House Bill 780 was sponsored by Republican lawmakers Larry Pittman of Concord, Michael Speciale of New Bern, Carl Ford of Rowan County and Mike Clampitt of Bryson City.
Democrats criticized the act, with North Carolina governor Roy Cooper describing it as "wrong", while Equality North Carolina described the bill as unconstitutional and said it was confident it wouldn't pass. For a scholarly account of same-sex marriage throughout history, see this article from Yale Law scholar William Eskridge, Jr. Same-sex marriages would become invalid, regardless of being conducted within or outside of the state. The notion that individual states can prohibit same-sex marriage via the Tenth Amendment was one of the issues at question in Obergefell, and needless to say, it did not hold. Despite the fact that the repeal kept many of HB2's heinous facets in place, National Basketball Association czar Adam Silver said that Charlotte could soon be getting an All-Star game and the NCAA lifted its ban on postseason tournaments in the state. "We need more LGBT protections, not fewer".
The sponsors of the bill feel the Supreme Court overstepped its constitutional authority in 2015 when it ruled bans on same-sex marriage unconstitutional.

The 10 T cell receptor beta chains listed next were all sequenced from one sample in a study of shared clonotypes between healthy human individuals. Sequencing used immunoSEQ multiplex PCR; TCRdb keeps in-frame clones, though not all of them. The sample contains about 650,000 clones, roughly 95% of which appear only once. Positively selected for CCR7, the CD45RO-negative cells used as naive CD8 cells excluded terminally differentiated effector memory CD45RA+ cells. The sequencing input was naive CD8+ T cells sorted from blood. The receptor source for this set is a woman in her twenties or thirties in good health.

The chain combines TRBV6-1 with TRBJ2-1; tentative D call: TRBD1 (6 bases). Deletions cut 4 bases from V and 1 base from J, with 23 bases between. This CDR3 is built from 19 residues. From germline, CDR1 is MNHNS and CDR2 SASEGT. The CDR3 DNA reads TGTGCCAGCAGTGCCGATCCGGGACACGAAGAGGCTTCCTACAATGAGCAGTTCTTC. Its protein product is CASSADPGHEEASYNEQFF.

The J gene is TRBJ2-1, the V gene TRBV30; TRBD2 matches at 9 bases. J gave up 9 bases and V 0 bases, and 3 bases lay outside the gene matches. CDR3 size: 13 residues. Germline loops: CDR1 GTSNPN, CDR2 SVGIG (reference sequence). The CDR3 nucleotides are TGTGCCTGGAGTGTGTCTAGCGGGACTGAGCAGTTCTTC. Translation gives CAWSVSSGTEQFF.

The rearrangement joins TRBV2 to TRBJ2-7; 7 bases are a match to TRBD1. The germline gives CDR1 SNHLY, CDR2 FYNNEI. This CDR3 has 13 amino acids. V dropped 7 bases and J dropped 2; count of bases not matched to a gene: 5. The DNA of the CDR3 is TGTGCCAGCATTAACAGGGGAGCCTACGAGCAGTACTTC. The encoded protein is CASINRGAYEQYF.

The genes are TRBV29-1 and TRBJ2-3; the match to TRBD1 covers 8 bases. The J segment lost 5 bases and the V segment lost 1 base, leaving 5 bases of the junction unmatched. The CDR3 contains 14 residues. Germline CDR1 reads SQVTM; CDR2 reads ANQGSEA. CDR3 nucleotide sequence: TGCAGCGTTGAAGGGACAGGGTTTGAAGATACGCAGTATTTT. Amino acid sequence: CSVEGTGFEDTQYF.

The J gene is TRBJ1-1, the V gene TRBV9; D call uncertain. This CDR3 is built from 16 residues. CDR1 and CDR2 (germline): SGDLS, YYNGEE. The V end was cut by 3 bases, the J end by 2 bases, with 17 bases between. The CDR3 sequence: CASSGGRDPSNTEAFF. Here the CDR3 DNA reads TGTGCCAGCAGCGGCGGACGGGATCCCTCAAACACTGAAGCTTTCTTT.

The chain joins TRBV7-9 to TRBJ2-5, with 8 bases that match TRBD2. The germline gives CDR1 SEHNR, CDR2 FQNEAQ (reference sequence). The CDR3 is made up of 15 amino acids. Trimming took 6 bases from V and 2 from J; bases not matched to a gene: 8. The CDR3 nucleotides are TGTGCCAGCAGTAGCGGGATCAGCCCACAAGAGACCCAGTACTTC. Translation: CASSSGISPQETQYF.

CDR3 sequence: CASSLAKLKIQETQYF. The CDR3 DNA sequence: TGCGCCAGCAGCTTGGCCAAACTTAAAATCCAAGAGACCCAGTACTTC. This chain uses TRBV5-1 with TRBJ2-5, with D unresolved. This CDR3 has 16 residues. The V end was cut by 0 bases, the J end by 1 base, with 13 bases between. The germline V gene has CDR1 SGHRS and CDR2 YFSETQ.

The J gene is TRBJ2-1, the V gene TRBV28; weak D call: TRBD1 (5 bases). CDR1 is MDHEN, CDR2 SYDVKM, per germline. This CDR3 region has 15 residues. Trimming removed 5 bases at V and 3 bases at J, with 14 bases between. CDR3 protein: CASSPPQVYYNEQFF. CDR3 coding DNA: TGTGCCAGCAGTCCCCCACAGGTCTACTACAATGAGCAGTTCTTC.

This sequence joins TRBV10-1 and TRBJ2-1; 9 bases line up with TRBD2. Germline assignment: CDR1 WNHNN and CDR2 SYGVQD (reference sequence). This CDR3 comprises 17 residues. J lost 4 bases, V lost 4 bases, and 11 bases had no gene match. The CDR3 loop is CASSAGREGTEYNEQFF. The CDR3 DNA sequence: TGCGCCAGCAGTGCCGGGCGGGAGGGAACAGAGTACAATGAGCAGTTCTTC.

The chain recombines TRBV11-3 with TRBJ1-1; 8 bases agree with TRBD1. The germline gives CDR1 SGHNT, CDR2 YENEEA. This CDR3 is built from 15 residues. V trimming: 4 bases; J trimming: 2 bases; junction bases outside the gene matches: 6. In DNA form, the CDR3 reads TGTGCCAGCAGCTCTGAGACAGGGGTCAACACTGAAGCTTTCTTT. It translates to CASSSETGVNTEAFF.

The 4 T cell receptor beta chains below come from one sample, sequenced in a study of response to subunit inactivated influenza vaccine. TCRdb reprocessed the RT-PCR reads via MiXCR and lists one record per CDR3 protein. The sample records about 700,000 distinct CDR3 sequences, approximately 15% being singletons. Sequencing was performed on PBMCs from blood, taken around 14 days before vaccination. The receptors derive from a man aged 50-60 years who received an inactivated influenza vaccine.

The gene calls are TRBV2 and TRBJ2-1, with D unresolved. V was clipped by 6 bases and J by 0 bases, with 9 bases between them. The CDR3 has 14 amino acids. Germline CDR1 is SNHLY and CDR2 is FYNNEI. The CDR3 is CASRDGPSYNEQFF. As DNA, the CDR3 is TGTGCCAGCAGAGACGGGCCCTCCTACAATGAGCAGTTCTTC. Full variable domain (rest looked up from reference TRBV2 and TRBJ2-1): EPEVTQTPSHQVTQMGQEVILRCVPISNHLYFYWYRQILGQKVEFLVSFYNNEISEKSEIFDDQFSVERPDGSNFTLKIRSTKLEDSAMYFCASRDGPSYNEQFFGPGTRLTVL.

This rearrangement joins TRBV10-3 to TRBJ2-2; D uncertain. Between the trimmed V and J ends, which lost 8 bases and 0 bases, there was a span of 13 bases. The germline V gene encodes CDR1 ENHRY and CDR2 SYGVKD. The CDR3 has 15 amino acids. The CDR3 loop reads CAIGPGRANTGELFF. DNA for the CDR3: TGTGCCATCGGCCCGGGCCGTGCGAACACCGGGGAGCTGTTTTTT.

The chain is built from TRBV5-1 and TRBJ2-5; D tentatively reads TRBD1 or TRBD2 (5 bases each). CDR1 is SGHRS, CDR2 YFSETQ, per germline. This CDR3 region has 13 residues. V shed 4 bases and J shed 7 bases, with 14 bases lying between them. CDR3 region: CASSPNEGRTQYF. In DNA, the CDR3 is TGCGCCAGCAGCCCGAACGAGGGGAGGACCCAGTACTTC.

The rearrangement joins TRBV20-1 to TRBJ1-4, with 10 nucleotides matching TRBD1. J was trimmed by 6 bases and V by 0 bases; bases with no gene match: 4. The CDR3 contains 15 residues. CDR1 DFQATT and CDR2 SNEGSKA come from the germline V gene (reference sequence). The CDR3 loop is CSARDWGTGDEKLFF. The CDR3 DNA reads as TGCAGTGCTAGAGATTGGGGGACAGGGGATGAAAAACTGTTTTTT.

Video shows passenger being dragged off United Airlines flight
United then offered $800 to volunteers, but no one accepted, and a manager picked four people at random, according to Bridges. A United Airlines airplane sits at a gate at Newark Liberty International Airport in Newark, New Jersey, June 18, 2011.
Questions posed to Western North Carolina's legislative delegation weren't immediately answered, possibly due to the bill's being filed near the end of the day yesterday.
North Carolina apparently didn't get the memo. Sarah Gillooly, policy director for the North Carolina ACLU, called SB 780 a "half-baked legal theor [y]", and pointed out that marriage equality is "the law of the land in North Carolina and the entire nation".
The state has suffered severe backlash and boycotts because of the law. "But more importantly, state lawmakers should not be in the business of telling local officials to target and single out undocumented North Carolinians who work, go to school, and contribute to our communities in countless ways".